Wednesday, August 7, 2013

Rice, rice-based research win in scientific meeting

Studies on submergence tolerant rice and clonal propagation of nipa bested more than a hundred researches during the recent 35th Annual Scientific Meeting of the National Academy of Science and Technology (NAST). 

The study, titled, Submergence tolerant rice: mitigating the effect of climate change in flash flood prone areas in the Philippines by Loida Perez, Teodora Mananghaya, Verna Dalusong, Henry Ticman, Joselyn Bagarra, and Nenita Desamero was adjudged best scientific poster in the agricultural sciences.

Meanwhile, Tissue culture technique for clonal propagation of nipa palm by Victoria Lapitan, Katrina Leslie Nicolas and Eufemio T. Rasco Jr, executive director of Philippine Rice Research Institute (PhilRice),  won best scientific poster in the biological sciences category.

Perez, head of PhilRice`s Genetic Resources Division, and her team found that NSIC Rc160 is a promising submergence tolerant rice cultivar as it showed a 58%-submergence survival rate, which is higher than IR64 Sub1 and IR42.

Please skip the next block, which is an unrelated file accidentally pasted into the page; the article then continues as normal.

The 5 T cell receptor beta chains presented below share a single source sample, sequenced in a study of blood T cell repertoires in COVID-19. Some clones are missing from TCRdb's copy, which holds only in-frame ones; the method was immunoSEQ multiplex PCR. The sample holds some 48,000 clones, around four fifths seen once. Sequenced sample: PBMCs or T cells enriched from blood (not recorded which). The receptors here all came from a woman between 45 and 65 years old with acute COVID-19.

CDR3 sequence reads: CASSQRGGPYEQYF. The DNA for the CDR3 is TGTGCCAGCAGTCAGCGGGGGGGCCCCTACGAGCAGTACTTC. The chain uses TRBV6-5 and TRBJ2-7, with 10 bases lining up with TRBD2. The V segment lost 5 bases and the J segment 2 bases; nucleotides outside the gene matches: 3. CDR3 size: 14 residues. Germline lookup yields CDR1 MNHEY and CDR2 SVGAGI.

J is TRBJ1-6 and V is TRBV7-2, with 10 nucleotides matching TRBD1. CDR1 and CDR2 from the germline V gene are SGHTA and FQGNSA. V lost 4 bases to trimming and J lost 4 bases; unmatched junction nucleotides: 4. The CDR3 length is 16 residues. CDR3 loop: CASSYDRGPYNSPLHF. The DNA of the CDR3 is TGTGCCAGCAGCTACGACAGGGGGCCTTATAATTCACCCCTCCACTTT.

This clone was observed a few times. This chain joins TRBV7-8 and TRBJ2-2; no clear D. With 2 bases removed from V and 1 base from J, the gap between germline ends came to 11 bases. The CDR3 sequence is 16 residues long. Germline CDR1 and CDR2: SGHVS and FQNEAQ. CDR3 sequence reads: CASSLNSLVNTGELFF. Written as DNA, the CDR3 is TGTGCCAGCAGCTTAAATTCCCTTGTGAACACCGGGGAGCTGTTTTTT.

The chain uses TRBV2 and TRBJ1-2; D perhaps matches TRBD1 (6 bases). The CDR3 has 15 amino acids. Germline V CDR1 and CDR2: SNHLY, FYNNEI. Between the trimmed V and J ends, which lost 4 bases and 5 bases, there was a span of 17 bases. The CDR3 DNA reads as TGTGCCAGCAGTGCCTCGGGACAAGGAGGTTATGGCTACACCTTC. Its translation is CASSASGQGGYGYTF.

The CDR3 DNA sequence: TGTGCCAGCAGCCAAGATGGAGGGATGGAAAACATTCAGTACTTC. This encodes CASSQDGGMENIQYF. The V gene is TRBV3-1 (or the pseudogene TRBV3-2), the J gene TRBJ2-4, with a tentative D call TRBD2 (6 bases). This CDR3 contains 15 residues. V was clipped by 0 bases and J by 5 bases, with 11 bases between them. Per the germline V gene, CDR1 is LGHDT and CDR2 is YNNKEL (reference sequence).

Perez` team is incorporating the Sub1 gene to the country’s high yielding varieties using marker-assisted breeding methods to help farmers in flash flood-prone areas. Sub1 gene enables rice to survive and recover after flooding.

Meanwhile, Lapitan and her team used the in vitro clonal propagation to produce large quantities of high quality nipa palm. In rice production, nipa has the potential to provide fuel for farm mechanization while rice, through its biomass provides fuel in the production of alcohol from nipa sap.

Results show that through in vitro clonal propagation, 200 seedlings could be produced from a seed of nipa in a year at 80% survival rate. Conventionally, it takes at least 5-6 years to generate 15-36 seedlings at 60-93% germination rate.

Lapitan said that the study is the first attempt to develop in vitro clonal propagation technique for nipa using embryos from mature fruits of nipa.

“The clonal propagation was performed by cutting the plantlets longitudinally along the shoot apical meristem into four sections and cultured in the regeneration medium,” she said.